Now here’s the big kicker. Consider the complex number (0,1). In particular, we’re going to look at what happens when you square (0,1). Using the definition of multiplication, we get

(0,1)*(0,1)=((0)(0)-(1)(1),(0)(1)+(1)(0))=(-1,0).

And by what we just established in the last part, we know that (-1,0) corresponds in a special way to the real number -1. So we’ve found the first really interesting property of this new complex number system: it offers us a square root of -1. What that really means is that there is a complex number (0,1) with the property that when you multiply it by itself, it gives you the complex number (-1,0) which corresponds to the real number -1.

Now, for no reason whatsoever other than tradition, we might decide to call this special complex number (0,1) i, and we might refer to it as something silly like “the imaginary constant”. If, along with i, we define the number 1=(1,0), then we can write any complex number we like in terms of 1 and i. So for instance, we can write the complex number (3,4) like this: 31+4i=3(1,0)+4(0,1)=(3,0)+(0,4)=(3,4). And, bearing in mind the connection between numbers of the form (a,0) and real numbers, we can say that this number has a “real part” (3,0) and, just for the sake of tradition, an “imaginary part” (0,4).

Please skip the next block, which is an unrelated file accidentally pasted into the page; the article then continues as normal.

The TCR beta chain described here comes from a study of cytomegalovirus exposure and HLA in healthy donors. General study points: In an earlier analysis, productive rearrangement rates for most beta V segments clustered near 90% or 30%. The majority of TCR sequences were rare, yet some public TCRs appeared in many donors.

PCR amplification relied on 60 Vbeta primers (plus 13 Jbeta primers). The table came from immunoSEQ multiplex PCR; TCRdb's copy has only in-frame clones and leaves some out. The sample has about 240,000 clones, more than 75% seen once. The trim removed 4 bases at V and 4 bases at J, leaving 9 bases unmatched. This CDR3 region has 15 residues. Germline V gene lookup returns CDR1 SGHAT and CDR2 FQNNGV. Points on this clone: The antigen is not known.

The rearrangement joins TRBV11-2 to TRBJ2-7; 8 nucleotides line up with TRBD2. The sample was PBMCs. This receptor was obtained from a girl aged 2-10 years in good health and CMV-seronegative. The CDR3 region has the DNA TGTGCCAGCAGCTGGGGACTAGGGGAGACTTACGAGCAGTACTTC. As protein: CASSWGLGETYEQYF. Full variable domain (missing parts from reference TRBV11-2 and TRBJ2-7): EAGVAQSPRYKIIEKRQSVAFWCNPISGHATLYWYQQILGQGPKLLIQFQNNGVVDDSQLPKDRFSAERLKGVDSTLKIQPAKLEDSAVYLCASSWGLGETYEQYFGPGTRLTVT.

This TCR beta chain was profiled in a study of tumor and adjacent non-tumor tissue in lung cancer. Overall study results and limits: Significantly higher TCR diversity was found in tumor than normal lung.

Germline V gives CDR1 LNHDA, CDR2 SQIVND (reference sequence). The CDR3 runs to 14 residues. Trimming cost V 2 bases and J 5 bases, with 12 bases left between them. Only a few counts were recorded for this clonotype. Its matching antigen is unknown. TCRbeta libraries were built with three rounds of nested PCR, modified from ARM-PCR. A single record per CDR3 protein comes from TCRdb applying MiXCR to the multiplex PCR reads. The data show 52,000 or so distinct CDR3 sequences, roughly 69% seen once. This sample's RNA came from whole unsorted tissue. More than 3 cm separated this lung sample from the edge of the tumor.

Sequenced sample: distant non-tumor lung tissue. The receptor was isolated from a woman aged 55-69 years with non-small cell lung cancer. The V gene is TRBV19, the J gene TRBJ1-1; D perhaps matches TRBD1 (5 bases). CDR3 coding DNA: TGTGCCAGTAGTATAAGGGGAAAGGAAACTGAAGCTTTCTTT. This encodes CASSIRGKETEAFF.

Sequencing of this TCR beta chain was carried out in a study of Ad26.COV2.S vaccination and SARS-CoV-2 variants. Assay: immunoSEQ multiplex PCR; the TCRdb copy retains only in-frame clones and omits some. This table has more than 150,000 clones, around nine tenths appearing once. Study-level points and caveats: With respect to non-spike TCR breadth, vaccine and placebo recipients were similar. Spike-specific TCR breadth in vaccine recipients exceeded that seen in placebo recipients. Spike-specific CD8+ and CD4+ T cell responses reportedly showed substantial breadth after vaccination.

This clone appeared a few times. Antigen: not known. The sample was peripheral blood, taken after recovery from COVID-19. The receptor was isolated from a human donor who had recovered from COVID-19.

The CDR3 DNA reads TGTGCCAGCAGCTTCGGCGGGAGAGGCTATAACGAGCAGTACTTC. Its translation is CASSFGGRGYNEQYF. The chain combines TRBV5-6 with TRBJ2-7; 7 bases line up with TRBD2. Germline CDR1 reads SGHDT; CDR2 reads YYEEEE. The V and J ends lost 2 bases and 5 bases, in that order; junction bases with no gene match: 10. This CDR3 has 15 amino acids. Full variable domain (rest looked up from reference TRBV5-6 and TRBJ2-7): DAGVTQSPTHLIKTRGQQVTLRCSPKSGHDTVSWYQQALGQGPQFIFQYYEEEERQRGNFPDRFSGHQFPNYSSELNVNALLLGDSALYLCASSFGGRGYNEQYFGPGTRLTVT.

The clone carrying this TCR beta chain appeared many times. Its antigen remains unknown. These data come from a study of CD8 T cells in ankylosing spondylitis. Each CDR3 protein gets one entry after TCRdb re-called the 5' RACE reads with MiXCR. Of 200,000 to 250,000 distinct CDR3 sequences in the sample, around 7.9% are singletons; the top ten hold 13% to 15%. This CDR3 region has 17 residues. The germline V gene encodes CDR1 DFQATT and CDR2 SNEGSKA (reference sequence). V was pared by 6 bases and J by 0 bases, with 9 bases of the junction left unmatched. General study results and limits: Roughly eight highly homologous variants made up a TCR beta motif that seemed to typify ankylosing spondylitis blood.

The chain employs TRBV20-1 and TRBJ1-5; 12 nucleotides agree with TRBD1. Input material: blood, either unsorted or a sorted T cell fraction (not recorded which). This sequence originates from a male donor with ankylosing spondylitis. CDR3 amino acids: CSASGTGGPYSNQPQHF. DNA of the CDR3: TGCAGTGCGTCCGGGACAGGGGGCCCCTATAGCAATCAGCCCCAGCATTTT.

And if we can all agree that the 1 is implied whenever you see something that looks like a1+bi, then we can save some paper by just omitting it and saying that a+bi is just another way of writing the complex number with real part a and imaginary part b. So (a,b) and a+bi are just completely equivalent ways of writing the same thing.

Why do we need equivalent ways of writing the same thing? Mostly because sometimes things that are hard to see when you write them in one way can be easy to see when you write them in another. In particular, the multiplication seems to make a lot more sense in this context. The very weird, counterintuitive, almost magical definition of multiplication that we came up with in the ordered pairs world ends up feeling very natural in the a+bi world. This stems from the fact that i²=-1 (remember, i²=-1 is shorthand for “the complex number i, when complex-multiplied by itself, gives us a complex number (-1,0) which corresponds to the real number -1”). So let x=a+bi and y=c+di be complex numbers—the complex numbers (a,b) and (c,d) respectively. Now when we multiply them it looks like this:

(a+bi)(c+di)

(a+bi)(c+di) = ac + adi + bci + bdi²

Now, recalling that i² is the same as -1, we can write that as

ac + adi + bci - bd

And organizing back into the nice form we are using for complex numbers, we get